When I finished, it was still dark. Suddenly there came a knocking at the door. I went down to open it with a light heart. I had nothing to fear now. Three police officers entered. A scream was heard by one of the neighbours during the night and the police came to investigate it.

I smiled, because I had nothing to fear. I let the men in and explained that I had screamed in my dream and that the old man was away. I took them all over the house. I told them to search well, to look everywhere. Finally I led them into his room. I showed them all the man's treasures, all safe and undisturbed. I was so confident that I brought chairs into the room and invited them to sit down and rest. I placed my chair exactly on the place under which the dead body was hidden.

The officers believed me. I was relaxed and smiling when I was answering their questions. But after a while I wished that they would go away. My head ached and I could hear ringing in my ears. But they still sat and chatted. The ringing was getting clearer. Soon I realized that the noise was not in my ears.

I spoke more loudly but the noise grew louder, too. What could I do? It was a low, quick sound. I could not breathe but the officers did not hear it. I talked more quickly, but the sound grew even louder. Why wouldn't they go away? I walked across the room angrily, but the noise grew louder. Oh God! What could I do? I smashed the chair on which I had been sitting, but the noise was louder than everything else. It grew louder, louder, louder. But the men were still chatting happily, smiling. Was it possible that they did not hear the noise? Oh God! They heard! They knew! They were only making fun of me, of my horror. That is what I thought, that is what I think. I couldn't stand seeing their happy faces any longer. I felt that I must scream or die! And the noise was louder, louder, louder!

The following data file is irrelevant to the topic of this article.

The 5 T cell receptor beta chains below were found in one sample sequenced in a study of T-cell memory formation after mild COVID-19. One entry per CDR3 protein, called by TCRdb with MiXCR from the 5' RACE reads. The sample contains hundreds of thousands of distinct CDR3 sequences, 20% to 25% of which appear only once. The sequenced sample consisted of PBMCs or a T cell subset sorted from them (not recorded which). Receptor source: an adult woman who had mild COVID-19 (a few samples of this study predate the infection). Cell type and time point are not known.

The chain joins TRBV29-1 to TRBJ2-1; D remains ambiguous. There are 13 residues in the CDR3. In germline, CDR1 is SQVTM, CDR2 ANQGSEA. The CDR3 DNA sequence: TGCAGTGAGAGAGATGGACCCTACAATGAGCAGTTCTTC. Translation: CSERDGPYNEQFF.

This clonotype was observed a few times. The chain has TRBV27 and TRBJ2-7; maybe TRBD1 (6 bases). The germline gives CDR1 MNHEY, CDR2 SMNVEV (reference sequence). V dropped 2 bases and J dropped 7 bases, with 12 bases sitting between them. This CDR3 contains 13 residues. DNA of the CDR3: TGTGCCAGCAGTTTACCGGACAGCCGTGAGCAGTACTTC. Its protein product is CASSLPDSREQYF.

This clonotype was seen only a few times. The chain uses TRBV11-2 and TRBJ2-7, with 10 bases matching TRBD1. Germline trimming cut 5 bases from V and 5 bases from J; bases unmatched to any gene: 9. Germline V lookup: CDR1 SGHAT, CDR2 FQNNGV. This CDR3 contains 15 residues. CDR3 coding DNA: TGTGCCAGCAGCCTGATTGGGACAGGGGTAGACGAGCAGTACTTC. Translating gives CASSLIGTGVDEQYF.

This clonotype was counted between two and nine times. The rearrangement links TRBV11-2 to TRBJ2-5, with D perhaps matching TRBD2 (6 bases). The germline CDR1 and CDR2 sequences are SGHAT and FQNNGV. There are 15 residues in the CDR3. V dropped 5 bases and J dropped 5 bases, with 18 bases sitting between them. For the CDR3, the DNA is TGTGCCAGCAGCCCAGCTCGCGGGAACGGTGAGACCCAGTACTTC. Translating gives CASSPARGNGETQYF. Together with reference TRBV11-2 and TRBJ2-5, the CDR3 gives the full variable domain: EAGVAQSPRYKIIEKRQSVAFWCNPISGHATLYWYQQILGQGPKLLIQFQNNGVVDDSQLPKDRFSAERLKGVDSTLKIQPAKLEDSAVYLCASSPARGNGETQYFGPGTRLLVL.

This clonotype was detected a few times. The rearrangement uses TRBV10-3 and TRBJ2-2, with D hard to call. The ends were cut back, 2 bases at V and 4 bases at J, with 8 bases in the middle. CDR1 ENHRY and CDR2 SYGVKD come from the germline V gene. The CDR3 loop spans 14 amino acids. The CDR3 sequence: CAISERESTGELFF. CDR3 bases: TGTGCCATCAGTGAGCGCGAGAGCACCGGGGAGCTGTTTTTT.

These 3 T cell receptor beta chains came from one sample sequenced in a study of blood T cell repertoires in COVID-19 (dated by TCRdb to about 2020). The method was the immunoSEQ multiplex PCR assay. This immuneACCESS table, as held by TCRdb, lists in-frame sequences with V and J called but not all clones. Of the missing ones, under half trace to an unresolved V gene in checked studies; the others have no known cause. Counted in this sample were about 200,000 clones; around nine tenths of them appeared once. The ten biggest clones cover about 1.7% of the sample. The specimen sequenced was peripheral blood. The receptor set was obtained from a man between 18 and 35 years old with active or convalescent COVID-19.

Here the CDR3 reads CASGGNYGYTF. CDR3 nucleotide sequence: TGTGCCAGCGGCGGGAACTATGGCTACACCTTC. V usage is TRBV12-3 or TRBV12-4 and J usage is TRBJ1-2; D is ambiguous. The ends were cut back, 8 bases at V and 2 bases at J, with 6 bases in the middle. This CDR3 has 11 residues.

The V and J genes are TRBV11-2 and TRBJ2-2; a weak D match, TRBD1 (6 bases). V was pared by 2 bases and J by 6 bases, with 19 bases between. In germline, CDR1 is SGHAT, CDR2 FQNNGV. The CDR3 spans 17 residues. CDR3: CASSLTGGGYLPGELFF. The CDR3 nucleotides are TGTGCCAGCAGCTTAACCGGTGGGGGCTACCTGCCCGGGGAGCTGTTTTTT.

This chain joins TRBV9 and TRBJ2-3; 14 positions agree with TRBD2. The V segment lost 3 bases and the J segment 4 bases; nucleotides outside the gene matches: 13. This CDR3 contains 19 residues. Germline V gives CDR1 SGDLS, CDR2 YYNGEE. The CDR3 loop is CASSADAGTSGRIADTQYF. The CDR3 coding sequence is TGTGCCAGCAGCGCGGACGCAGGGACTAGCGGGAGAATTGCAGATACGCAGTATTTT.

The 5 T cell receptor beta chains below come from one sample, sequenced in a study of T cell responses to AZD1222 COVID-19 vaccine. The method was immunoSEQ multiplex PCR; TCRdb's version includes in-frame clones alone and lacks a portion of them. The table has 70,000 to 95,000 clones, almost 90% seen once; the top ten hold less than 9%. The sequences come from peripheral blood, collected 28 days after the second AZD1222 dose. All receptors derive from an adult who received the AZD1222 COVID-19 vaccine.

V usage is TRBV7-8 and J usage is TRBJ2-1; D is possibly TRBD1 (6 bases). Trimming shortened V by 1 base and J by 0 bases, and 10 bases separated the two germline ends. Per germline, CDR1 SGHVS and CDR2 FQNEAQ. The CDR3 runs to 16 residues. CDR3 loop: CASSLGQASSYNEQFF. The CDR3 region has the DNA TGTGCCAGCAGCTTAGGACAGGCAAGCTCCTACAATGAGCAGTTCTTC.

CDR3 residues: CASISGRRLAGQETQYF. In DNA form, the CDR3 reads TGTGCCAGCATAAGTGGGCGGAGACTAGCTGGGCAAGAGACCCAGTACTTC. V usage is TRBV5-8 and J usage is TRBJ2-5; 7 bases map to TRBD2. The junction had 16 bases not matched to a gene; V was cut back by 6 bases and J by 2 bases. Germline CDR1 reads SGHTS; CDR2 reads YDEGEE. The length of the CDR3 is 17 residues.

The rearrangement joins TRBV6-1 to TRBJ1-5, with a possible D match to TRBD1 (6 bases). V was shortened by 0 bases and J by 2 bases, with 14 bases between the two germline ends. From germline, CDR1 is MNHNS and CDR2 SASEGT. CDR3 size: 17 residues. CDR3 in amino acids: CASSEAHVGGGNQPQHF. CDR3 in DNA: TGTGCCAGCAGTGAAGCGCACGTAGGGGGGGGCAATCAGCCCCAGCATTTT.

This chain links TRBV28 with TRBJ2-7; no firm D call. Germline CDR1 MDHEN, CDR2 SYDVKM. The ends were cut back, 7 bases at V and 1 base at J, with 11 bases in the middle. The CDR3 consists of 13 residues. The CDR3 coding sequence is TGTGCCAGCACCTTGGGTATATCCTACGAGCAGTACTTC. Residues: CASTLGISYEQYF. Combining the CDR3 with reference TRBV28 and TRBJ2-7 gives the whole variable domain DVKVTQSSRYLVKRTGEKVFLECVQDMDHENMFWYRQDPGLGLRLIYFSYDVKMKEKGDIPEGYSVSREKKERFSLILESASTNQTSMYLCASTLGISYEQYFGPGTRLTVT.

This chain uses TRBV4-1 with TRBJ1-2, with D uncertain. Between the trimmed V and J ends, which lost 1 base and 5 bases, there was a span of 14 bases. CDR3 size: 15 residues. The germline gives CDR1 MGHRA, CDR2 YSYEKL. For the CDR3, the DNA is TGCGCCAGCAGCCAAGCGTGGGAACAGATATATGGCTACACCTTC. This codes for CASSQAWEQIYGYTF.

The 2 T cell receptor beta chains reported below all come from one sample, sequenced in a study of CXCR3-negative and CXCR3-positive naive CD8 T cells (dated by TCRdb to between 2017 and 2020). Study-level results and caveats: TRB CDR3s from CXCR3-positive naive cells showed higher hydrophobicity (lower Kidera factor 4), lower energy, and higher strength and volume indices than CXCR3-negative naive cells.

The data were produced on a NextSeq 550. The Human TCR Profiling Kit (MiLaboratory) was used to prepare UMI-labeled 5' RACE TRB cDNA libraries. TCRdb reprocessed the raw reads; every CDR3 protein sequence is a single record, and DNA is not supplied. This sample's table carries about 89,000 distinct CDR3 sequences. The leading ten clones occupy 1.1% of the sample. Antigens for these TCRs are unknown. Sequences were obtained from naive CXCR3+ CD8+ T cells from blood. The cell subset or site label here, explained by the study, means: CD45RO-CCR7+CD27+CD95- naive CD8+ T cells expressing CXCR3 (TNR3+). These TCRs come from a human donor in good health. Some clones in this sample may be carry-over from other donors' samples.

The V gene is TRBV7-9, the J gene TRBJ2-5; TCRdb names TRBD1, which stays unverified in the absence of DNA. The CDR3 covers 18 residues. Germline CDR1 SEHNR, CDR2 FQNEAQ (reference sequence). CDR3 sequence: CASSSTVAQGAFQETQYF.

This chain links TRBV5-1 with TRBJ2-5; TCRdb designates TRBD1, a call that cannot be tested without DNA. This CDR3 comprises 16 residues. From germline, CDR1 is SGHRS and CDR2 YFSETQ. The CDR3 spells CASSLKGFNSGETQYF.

“Stop pretending!” I screamed. “I admit! I killed the man! Look under the boards, here, here! It is the beating of his ugly heart!”

Ilustrace: Markéta Vydrová, © 2007

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Pokračovat můžete zde:


E. A. Poe: The Tell-Tale Heart (full)

Plná nezjednodušená verze povídky „Zrádné srdce“ (Edgar Allan Poe).

Edgar Allan Poe: The Raven

Děj slavné básně ‘Krkavec’ (či ‘Havran’), kterou napsal Edgar Allan Poe, převyprávěný jednoduchou angličtinou jako příběh. Text je doplněný zvukovou nahrávkou!


Edgar Allan Poe: The Raven (full)

The immortal poem of E. A. Poe.

Copyright info:

Původní text povídky napsal Edgar Allan Poe, dnes patří mezi Public Domain. Převyprávěná verze: Mgr. Marek Vít, nahrávka: Waylan Bram, Ilustrace: Markéta Vydrová.
Copyright © 2007 Help For English